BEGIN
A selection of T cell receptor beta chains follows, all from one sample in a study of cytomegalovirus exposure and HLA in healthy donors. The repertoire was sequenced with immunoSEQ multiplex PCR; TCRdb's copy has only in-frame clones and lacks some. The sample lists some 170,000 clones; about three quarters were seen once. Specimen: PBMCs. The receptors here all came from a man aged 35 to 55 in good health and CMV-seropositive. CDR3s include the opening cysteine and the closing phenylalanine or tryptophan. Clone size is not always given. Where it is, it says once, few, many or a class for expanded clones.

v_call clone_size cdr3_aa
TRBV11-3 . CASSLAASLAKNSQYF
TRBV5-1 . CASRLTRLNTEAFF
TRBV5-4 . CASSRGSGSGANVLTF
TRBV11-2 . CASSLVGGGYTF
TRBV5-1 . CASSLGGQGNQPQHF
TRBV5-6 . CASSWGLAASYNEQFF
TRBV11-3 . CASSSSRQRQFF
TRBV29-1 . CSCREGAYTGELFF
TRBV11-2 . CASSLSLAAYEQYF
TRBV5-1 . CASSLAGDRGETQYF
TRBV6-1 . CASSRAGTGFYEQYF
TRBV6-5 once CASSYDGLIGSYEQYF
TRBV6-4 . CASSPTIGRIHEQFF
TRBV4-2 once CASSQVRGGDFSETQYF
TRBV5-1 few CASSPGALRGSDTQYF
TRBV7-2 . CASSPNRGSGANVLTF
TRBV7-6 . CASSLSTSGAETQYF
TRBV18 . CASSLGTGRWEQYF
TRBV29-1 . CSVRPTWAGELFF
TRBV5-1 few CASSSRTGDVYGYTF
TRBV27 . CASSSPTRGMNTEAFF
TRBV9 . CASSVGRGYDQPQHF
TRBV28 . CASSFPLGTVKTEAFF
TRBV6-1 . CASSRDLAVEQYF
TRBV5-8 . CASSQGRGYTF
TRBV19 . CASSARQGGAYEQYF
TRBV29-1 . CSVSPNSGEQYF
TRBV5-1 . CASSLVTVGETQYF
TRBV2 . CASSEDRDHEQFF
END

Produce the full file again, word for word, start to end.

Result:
A selection of T cell receptor beta chains follows, all from one sample in a study of cytomegalovirus exposure and HLA in healthy donors. The repertoire was sequenced with immunoSEQ multiplex PCR; TCRdb's copy has only in-frame clones and lacks some. The sample lists some 170,000 clones; about three quarters were seen once. Specimen: PBMCs. The receptors here all came from a man aged 35 to 55 in good health and CMV-seropositive. CDR3s include the opening cysteine and the closing phenylalanine or tryptophan. Clone size is not always given. Where it is, it says once, few, many or a class for expanded clones.

v_call clone_size cdr3_aa
TRBV11-3 . CASSLAASLAKNSQYF
TRBV5-1 . CASRLTRLNTEAFF
TRBV5-4 . CASSRGSGSGANVLTF
TRBV11-2 . CASSLVGGGYTF
TRBV5-1 . CASSLGGQGNQPQHF
TRBV5-6 . CASSWGLAASYNEQFF
TRBV11-3 . CASSSSRQRQFF
TRBV29-1 . CSCREGAYTGELFF
TRBV11-2 . CASSLSLAAYEQYF
TRBV5-1 . CASSLAGDRGETQYF
TRBV6-1 . CASSRAGTGFYEQYF
TRBV6-5 once CASSYDGLIGSYEQYF
TRBV6-4 . CASSPTIGRIHEQFF
TRBV4-2 once CASSQVRGGDFSETQYF
TRBV5-1 few CASSPGALRGSDTQYF
TRBV7-2 . CASSPNRGSGANVLTF
TRBV7-6 . CASSLSTSGAETQYF
TRBV18 . CASSLGTGRWEQYF
TRBV29-1 . CSVRPTWAGELFF
TRBV5-1 few CASSSRTGDVYGYTF
TRBV27 . CASSSPTRGMNTEAFF
TRBV9 . CASSVGRGYDQPQHF
TRBV28 . CASSFPLGTVKTEAFF
TRBV6-1 . CASSRDLAVEQYF
TRBV5-8 . CASSQGRGYTF
TRBV19 . CASSARQGGAYEQYF
TRBV29-1 . CSVSPNSGEQYF
TRBV5-1 . CASSLVTVGETQYF
TRBV2 . CASSEDRDHEQFF